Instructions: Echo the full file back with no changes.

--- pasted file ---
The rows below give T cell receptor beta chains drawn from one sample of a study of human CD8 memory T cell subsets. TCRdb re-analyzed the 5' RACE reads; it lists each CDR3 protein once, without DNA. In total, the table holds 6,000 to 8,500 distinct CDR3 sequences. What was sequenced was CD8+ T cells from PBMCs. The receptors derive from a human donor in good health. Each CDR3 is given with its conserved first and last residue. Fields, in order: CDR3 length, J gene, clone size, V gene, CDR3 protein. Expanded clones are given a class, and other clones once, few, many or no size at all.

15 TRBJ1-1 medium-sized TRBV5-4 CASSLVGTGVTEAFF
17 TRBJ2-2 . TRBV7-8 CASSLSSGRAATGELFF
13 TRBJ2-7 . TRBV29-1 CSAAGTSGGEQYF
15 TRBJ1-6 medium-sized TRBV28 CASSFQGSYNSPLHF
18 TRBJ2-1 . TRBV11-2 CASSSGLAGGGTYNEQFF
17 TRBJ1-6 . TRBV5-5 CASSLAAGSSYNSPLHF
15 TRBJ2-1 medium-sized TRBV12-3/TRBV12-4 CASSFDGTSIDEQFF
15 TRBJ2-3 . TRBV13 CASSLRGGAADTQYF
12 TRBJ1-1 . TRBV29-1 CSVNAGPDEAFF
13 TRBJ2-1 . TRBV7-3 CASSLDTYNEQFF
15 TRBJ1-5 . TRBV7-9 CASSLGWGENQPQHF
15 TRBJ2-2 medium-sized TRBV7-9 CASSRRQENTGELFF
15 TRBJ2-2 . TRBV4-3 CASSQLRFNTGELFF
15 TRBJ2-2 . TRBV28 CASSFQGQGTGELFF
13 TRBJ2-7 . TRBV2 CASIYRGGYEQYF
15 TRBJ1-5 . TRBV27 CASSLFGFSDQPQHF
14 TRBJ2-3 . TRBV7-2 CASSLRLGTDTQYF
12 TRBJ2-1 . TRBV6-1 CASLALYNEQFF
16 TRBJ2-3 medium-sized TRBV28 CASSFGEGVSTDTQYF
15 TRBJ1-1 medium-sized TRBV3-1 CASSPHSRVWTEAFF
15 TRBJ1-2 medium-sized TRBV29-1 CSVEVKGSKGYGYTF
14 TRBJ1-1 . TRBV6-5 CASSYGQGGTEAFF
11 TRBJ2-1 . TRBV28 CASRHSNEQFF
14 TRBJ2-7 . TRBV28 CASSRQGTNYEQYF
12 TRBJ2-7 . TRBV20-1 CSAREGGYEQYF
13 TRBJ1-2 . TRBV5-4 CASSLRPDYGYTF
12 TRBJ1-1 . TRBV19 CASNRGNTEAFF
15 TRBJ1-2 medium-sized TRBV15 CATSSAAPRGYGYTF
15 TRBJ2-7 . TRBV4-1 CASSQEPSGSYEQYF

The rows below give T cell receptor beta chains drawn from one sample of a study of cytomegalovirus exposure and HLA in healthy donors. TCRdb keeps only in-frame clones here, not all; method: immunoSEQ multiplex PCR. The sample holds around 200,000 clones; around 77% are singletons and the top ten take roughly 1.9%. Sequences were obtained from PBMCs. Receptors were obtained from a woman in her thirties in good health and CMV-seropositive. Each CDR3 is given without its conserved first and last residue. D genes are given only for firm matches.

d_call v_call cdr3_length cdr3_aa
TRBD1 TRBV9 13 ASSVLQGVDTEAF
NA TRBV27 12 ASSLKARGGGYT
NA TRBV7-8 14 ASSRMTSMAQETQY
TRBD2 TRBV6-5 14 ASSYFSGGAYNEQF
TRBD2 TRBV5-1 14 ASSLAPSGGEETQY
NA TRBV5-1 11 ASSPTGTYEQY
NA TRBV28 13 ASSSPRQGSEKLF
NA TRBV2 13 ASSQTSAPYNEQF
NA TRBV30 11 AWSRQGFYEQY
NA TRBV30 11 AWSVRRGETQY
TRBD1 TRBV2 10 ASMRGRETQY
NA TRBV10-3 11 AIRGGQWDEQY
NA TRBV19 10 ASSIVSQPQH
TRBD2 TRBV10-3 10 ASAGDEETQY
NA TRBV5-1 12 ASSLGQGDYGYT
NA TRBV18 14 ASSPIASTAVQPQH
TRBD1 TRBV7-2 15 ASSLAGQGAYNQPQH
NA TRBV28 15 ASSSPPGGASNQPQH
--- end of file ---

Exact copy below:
The rows below give T cell receptor beta chains drawn from one sample of a study of human CD8 memory T cell subsets. TCRdb re-analyzed the 5' RACE reads; it lists each CDR3 protein once, without DNA. In total, the table holds 6,000 to 8,500 distinct CDR3 sequences. What was sequenced was CD8+ T cells from PBMCs. The receptors derive from a human donor in good health. Each CDR3 is given with its conserved first and last residue. Fields, in order: CDR3 length, J gene, clone size, V gene, CDR3 protein. Expanded clones are given a class, and other clones once, few, many or no size at all.

15 TRBJ1-1 medium-sized TRBV5-4 CASSLVGTGVTEAFF
17 TRBJ2-2 . TRBV7-8 CASSLSSGRAATGELFF
13 TRBJ2-7 . TRBV29-1 CSAAGTSGGEQYF
15 TRBJ1-6 medium-sized TRBV28 CASSFQGSYNSPLHF
18 TRBJ2-1 . TRBV11-2 CASSSGLAGGGTYNEQFF
17 TRBJ1-6 . TRBV5-5 CASSLAAGSSYNSPLHF
15 TRBJ2-1 medium-sized TRBV12-3/TRBV12-4 CASSFDGTSIDEQFF
15 TRBJ2-3 . TRBV13 CASSLRGGAADTQYF
12 TRBJ1-1 . TRBV29-1 CSVNAGPDEAFF
13 TRBJ2-1 . TRBV7-3 CASSLDTYNEQFF
15 TRBJ1-5 . TRBV7-9 CASSLGWGENQPQHF
15 TRBJ2-2 medium-sized TRBV7-9 CASSRRQENTGELFF
15 TRBJ2-2 . TRBV4-3 CASSQLRFNTGELFF
15 TRBJ2-2 . TRBV28 CASSFQGQGTGELFF
13 TRBJ2-7 . TRBV2 CASIYRGGYEQYF
15 TRBJ1-5 . TRBV27 CASSLFGFSDQPQHF
14 TRBJ2-3 . TRBV7-2 CASSLRLGTDTQYF
12 TRBJ2-1 . TRBV6-1 CASLALYNEQFF
16 TRBJ2-3 medium-sized TRBV28 CASSFGEGVSTDTQYF
15 TRBJ1-1 medium-sized TRBV3-1 CASSPHSRVWTEAFF
15 TRBJ1-2 medium-sized TRBV29-1 CSVEVKGSKGYGYTF
14 TRBJ1-1 . TRBV6-5 CASSYGQGGTEAFF
11 TRBJ2-1 . TRBV28 CASRHSNEQFF
14 TRBJ2-7 . TRBV28 CASSRQGTNYEQYF
12 TRBJ2-7 . TRBV20-1 CSAREGGYEQYF
13 TRBJ1-2 . TRBV5-4 CASSLRPDYGYTF
12 TRBJ1-1 . TRBV19 CASNRGNTEAFF
15 TRBJ1-2 medium-sized TRBV15 CATSSAAPRGYGYTF
15 TRBJ2-7 . TRBV4-1 CASSQEPSGSYEQYF

The rows below give T cell receptor beta chains drawn from one sample of a study of cytomegalovirus exposure and HLA in healthy donors. TCRdb keeps only in-frame clones here, not all; method: immunoSEQ multiplex PCR. The sample holds around 200,000 clones; around 77% are singletons and the top ten take roughly 1.9%. Sequences were obtained from PBMCs. Receptors were obtained from a woman in her thirties in good health and CMV-seropositive. Each CDR3 is given without its conserved first and last residue. D genes are given only for firm matches.

d_call v_call cdr3_length cdr3_aa
TRBD1 TRBV9 13 ASSVLQGVDTEAF
NA TRBV27 12 ASSLKARGGGYT
NA TRBV7-8 14 ASSRMTSMAQETQY
TRBD2 TRBV6-5 14 ASSYFSGGAYNEQF
TRBD2 TRBV5-1 14 ASSLAPSGGEETQY
NA TRBV5-1 11 ASSPTGTYEQY
NA TRBV28 13 ASSSPRQGSEKLF
NA TRBV2 13 ASSQTSAPYNEQF
NA TRBV30 11 AWSRQGFYEQY
NA TRBV30 11 AWSVRRGETQY
TRBD1 TRBV2 10 ASMRGRETQY
NA TRBV10-3 11 AIRGGQWDEQY
NA TRBV19 10 ASSIVSQPQH
TRBD2 TRBV10-3 10 ASAGDEETQY
NA TRBV5-1 12 ASSLGQGDYGYT
NA TRBV18 14 ASSPIASTAVQPQH
TRBD1 TRBV7-2 15 ASSLAGQGAYNQPQH
NA TRBV28 15 ASSSPPGGASNQPQH